The CrossFit prescription is constantly varied, functional movements performed at high intensity. Still not sure what it is, continue reading. To help you understand exactly what this means I am going to break it down into smaller pieces and then explain how beneficial it is when all these pieces come together.
When the majority of people exercise they develop some type of routine that they tend to follow on a weekly basis. I was part of this as well and my training use to consist of something along the lines of; Monday – chest & tri’s, Tuesday – back and bi’s, Wednesday – shoulders and legs (although legs were skipped often), Thursday – more arms… and so on. I would do my 3-4 sets of 12, 10, 8, and 6 reps and move on. I would see results up to a point but then my body would adjust to this routine and my progress would come to a screeching halt.
What I am getting at is that routine is the enemy. CrossFit incorporates so many different exercises and rep schemes that your body never becomes accustomed to the style of training, therefore providing better results. To give you an example of this I will ask you to imagine a body builder that you might have seen on a Planet Fitness commercial (I pick things up and put them down). This guy would obviously excel in certain exercises like bench press, squats, and bicep curls.
Now take this same guy and give him the task of running 400 meters followed by 20 pull-ups for 3 rounds as quickly as he can and I bet you he will struggle big time. CrossFit’s constantly varied idea is all about preparing you anything. Do not confuse constantly varied training with random. We program our workouts carefully and it is not just pulling exercises out of a hat. Part of never having a routine is what makes this style of training exciting and addicting.
This brings us to explaining exactly what functional movements are and how we incorporate them in our training. Functional movements are natural day to day movements that are essential to our quality of life. This includes picking things up (deadlifting), placing them overhead (pressing), standing up and sitting down (squatting) just to name a few. We train functional movements because they are safe when done properly and because they are movements found everywhere and not just inside the walls of a gym.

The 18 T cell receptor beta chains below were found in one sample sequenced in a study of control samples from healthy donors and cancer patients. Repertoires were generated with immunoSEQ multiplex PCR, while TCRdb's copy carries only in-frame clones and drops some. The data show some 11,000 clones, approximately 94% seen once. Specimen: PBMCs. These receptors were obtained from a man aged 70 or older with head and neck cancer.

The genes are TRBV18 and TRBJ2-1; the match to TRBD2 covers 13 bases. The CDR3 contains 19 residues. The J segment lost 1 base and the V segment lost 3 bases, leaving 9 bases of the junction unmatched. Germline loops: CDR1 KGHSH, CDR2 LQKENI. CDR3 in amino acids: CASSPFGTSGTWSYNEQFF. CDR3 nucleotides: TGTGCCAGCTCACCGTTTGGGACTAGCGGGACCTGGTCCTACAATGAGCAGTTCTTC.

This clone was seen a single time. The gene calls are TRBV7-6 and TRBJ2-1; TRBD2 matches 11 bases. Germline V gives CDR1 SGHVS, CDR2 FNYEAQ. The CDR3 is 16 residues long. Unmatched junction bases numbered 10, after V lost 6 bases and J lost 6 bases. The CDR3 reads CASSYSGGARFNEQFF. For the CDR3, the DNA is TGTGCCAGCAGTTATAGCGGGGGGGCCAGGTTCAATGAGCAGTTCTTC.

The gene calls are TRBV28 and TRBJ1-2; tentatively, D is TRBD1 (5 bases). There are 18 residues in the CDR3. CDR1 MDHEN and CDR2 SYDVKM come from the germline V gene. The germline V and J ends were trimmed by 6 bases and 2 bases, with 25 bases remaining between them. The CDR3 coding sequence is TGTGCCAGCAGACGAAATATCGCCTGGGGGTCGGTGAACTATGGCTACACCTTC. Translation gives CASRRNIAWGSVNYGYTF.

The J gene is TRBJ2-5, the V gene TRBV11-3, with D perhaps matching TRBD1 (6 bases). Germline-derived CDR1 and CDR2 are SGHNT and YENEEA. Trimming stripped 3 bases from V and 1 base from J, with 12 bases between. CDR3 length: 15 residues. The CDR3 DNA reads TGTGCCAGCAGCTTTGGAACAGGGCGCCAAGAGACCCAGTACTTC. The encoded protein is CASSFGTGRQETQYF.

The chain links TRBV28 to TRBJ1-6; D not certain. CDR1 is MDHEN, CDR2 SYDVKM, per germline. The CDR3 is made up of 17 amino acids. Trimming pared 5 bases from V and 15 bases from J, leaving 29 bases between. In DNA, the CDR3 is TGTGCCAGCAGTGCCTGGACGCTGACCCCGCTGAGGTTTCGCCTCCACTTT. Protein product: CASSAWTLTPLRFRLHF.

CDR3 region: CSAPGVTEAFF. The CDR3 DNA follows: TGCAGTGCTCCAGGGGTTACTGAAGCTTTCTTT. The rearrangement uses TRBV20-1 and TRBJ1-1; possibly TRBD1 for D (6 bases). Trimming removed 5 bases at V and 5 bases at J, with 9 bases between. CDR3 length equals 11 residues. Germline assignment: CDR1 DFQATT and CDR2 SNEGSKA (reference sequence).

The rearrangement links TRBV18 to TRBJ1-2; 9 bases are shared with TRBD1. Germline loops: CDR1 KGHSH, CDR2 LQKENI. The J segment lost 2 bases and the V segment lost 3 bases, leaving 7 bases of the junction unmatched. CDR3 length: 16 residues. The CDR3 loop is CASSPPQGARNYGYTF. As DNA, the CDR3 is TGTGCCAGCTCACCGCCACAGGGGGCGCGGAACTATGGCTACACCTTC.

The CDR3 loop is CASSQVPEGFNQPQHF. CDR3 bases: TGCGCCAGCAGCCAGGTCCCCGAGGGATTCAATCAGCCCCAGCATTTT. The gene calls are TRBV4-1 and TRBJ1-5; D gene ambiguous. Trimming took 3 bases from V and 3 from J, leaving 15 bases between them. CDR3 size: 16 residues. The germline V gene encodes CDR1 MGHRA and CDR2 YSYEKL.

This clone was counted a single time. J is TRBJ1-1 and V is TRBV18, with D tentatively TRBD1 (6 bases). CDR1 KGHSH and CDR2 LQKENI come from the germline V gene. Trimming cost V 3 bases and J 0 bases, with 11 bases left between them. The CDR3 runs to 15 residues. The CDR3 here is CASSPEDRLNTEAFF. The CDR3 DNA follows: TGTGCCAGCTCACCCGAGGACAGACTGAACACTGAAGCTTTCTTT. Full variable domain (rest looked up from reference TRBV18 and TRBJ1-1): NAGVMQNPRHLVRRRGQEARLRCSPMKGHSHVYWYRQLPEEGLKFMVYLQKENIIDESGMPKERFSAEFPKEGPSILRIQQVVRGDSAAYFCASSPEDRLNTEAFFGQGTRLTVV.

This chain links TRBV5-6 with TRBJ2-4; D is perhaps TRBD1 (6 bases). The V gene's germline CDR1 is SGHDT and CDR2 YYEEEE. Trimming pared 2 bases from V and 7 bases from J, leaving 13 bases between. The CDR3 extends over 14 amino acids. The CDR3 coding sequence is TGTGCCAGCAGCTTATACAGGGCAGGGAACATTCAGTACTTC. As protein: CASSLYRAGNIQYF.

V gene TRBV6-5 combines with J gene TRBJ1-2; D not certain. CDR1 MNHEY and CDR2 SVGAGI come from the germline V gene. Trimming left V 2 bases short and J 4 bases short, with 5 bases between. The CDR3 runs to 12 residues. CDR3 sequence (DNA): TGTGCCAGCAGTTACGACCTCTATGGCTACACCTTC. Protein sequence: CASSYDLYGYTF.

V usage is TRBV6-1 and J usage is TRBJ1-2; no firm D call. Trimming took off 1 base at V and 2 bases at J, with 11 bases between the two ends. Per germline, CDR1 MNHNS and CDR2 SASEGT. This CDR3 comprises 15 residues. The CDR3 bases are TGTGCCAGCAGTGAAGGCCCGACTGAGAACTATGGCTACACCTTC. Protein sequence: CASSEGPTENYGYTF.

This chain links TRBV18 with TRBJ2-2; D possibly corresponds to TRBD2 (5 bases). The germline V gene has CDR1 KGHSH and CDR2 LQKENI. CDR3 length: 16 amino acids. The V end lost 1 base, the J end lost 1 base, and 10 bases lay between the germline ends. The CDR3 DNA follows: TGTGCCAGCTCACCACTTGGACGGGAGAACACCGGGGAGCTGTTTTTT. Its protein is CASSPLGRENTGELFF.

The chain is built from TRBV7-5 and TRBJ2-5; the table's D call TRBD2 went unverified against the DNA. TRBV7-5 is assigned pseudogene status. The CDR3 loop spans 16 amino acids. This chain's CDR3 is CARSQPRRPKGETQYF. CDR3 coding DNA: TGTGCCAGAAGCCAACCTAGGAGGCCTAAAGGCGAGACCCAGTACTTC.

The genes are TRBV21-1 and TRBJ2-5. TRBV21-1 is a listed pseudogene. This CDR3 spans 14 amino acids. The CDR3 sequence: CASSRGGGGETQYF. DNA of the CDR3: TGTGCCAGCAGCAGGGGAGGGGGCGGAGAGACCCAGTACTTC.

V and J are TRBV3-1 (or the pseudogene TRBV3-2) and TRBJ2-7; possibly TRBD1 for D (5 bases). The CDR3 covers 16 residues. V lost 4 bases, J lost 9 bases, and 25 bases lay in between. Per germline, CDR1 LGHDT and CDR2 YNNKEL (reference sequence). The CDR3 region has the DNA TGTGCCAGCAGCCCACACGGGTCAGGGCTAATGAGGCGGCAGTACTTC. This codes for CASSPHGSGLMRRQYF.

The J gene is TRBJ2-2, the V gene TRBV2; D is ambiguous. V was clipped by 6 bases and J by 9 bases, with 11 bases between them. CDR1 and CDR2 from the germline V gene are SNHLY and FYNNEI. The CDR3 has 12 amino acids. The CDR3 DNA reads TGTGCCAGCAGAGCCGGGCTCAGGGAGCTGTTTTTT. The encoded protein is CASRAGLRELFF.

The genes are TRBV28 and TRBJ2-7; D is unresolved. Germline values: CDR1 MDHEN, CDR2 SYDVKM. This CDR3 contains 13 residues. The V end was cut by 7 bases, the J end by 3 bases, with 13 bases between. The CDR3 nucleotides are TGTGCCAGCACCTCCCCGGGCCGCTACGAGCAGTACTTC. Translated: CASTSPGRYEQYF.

How often have you had to squat down, pick something up, and then place it on something over your head? This is done every day by people of all ages, therefore it is important for us to know how to do it safely. How often have you seen someone walking down the street and stop to do the pec deck movement with their arms to accomplish a task? It does not happen because the pec deck is not a functional movement.
That brings us to explaining what high intensity training is. Basically, high intensity training will get you the results you want! When you hear “high intensity” I do not want you to immediately think of some workout where you are going to be puking half way through and then being so sore you cannot move normally for a week. High intensity is relative to each individual and our workouts are scaled depending on each individual’s ability.
Imagine that person, maybe yourself, which you have seen at the gym walking on the treadmill and reading a book or magazine. I bet it is safe to say that the intensity level of their training is not too high. If you are truly looking to achieve results and make the important changes in your health you will have to increase the intensity of your training. We will slowly increase intensity and take you out of your comfort zone in order to achieve desirable results.
CONSTANTLY VARIED, FUNCTIONAL MOVEMENTS AT HIGH INTENSITY
So what do you get when we put all these together? You get a training experience unlike anything you have ever done. You get results. By combining a constantly changing exercise scheme that incorporates a multitude of exercises that are necessary for day to day life, and slowly increasing the intensity at which one performs these tasks you will be amazed at the difference CrossFit makes in your life.